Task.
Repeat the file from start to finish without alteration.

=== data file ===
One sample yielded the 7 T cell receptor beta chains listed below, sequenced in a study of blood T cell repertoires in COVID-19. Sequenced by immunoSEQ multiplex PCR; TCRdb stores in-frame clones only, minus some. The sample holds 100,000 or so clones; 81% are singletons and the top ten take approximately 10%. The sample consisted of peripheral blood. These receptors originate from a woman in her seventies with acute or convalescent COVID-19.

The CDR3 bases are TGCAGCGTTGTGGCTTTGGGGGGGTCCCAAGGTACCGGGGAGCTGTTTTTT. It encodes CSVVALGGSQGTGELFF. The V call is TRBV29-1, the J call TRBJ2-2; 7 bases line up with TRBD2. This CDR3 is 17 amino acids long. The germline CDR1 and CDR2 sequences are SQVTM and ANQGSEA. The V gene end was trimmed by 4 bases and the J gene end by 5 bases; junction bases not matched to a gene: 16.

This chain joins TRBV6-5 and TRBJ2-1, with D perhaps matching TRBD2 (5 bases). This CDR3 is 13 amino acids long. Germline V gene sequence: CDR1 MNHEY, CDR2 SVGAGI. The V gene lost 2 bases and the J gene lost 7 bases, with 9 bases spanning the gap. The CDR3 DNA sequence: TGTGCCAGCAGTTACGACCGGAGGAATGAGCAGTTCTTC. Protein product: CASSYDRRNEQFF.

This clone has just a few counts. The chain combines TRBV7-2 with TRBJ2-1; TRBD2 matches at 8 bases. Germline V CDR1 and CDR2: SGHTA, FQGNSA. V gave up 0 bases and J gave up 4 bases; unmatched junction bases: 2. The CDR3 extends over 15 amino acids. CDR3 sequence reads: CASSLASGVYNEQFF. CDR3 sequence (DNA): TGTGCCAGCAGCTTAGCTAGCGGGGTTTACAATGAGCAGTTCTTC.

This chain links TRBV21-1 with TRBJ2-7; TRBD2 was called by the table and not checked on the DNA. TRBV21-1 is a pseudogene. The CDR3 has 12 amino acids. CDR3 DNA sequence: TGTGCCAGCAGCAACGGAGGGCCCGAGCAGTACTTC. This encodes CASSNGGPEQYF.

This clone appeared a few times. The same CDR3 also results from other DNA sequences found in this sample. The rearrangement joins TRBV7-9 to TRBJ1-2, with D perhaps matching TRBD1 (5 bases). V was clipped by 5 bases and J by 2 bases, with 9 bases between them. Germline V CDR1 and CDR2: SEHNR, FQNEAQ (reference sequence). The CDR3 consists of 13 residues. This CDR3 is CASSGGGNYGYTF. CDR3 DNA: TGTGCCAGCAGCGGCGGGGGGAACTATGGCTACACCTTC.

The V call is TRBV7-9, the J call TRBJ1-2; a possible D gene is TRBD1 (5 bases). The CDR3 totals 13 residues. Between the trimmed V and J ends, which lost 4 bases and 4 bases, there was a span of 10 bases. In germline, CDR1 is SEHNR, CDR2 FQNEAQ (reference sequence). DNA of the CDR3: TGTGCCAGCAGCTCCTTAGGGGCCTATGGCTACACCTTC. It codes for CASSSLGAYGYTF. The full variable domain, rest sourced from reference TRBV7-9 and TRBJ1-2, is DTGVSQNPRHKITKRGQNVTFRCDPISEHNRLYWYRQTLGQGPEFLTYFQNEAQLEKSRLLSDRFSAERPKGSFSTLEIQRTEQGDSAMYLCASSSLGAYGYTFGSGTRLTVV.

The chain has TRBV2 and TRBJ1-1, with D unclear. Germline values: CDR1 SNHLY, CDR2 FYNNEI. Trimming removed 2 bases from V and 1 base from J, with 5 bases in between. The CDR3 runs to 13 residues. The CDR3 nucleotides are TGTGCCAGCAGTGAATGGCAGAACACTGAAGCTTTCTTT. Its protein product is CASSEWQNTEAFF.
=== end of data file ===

One sample yielded the 7 T cell receptor beta chains listed below, sequenced in a study of blood T cell repertoires in COVID-19. Sequenced by immunoSEQ multiplex PCR; TCRdb stores in-frame clones only, minus some. The sample holds 100,000 or so clones; 81% are singletons and the top ten take approximately 10%. The sample consisted of peripheral blood. These receptors originate from a woman in her seventies with acute or convalescent COVID-19.

The CDR3 bases are TGCAGCGTTGTGGCTTTGGGGGGGTCCCAAGGTACCGGGGAGCTGTTTTTT. It encodes CSVVALGGSQGTGELFF. The V call is TRBV29-1, the J call TRBJ2-2; 7 bases line up with TRBD2. This CDR3 is 17 amino acids long. The germline CDR1 and CDR2 sequences are SQVTM and ANQGSEA. The V gene end was trimmed by 4 bases and the J gene end by 5 bases; junction bases not matched to a gene: 16.

This chain joins TRBV6-5 and TRBJ2-1, with D perhaps matching TRBD2 (5 bases). This CDR3 is 13 amino acids long. Germline V gene sequence: CDR1 MNHEY, CDR2 SVGAGI. The V gene lost 2 bases and the J gene lost 7 bases, with 9 bases spanning the gap. The CDR3 DNA sequence: TGTGCCAGCAGTTACGACCGGAGGAATGAGCAGTTCTTC. Protein product: CASSYDRRNEQFF.

This clone has just a few counts. The chain combines TRBV7-2 with TRBJ2-1; TRBD2 matches at 8 bases. Germline V CDR1 and CDR2: SGHTA, FQGNSA. V gave up 0 bases and J gave up 4 bases; unmatched junction bases: 2. The CDR3 extends over 15 amino acids. CDR3 sequence reads: CASSLASGVYNEQFF. CDR3 sequence (DNA): TGTGCCAGCAGCTTAGCTAGCGGGGTTTACAATGAGCAGTTCTTC.

This chain links TRBV21-1 with TRBJ2-7; TRBD2 was called by the table and not checked on the DNA. TRBV21-1 is a pseudogene. The CDR3 has 12 amino acids. CDR3 DNA sequence: TGTGCCAGCAGCAACGGAGGGCCCGAGCAGTACTTC. This encodes CASSNGGPEQYF.

This clone appeared a few times. The same CDR3 also results from other DNA sequences found in this sample. The rearrangement joins TRBV7-9 to TRBJ1-2, with D perhaps matching TRBD1 (5 bases). V was clipped by 5 bases and J by 2 bases, with 9 bases between them. Germline V CDR1 and CDR2: SEHNR, FQNEAQ (reference sequence). The CDR3 consists of 13 residues. This CDR3 is CASSGGGNYGYTF. CDR3 DNA: TGTGCCAGCAGCGGCGGGGGGAACTATGGCTACACCTTC.

The V call is TRBV7-9, the J call TRBJ1-2; a possible D gene is TRBD1 (5 bases). The CDR3 totals 13 residues. Between the trimmed V and J ends, which lost 4 bases and 4 bases, there was a span of 10 bases. In germline, CDR1 is SEHNR, CDR2 FQNEAQ (reference sequence). DNA of the CDR3: TGTGCCAGCAGCTCCTTAGGGGCCTATGGCTACACCTTC. It codes for CASSSLGAYGYTF. The full variable domain, rest sourced from reference TRBV7-9 and TRBJ1-2, is DTGVSQNPRHKITKRGQNVTFRCDPISEHNRLYWYRQTLGQGPEFLTYFQNEAQLEKSRLLSDRFSAERPKGSFSTLEIQRTEQGDSAMYLCASSSLGAYGYTFGSGTRLTVV.

The chain has TRBV2 and TRBJ1-1, with D unclear. Germline values: CDR1 SNHLY, CDR2 FYNNEI. Trimming removed 2 bases from V and 1 base from J, with 5 bases in between. The CDR3 runs to 13 residues. The CDR3 nucleotides are TGTGCCAGCAGTGAATGGCAGAACACTGAAGCTTTCTTT. Its protein product is CASSEWQNTEAFF.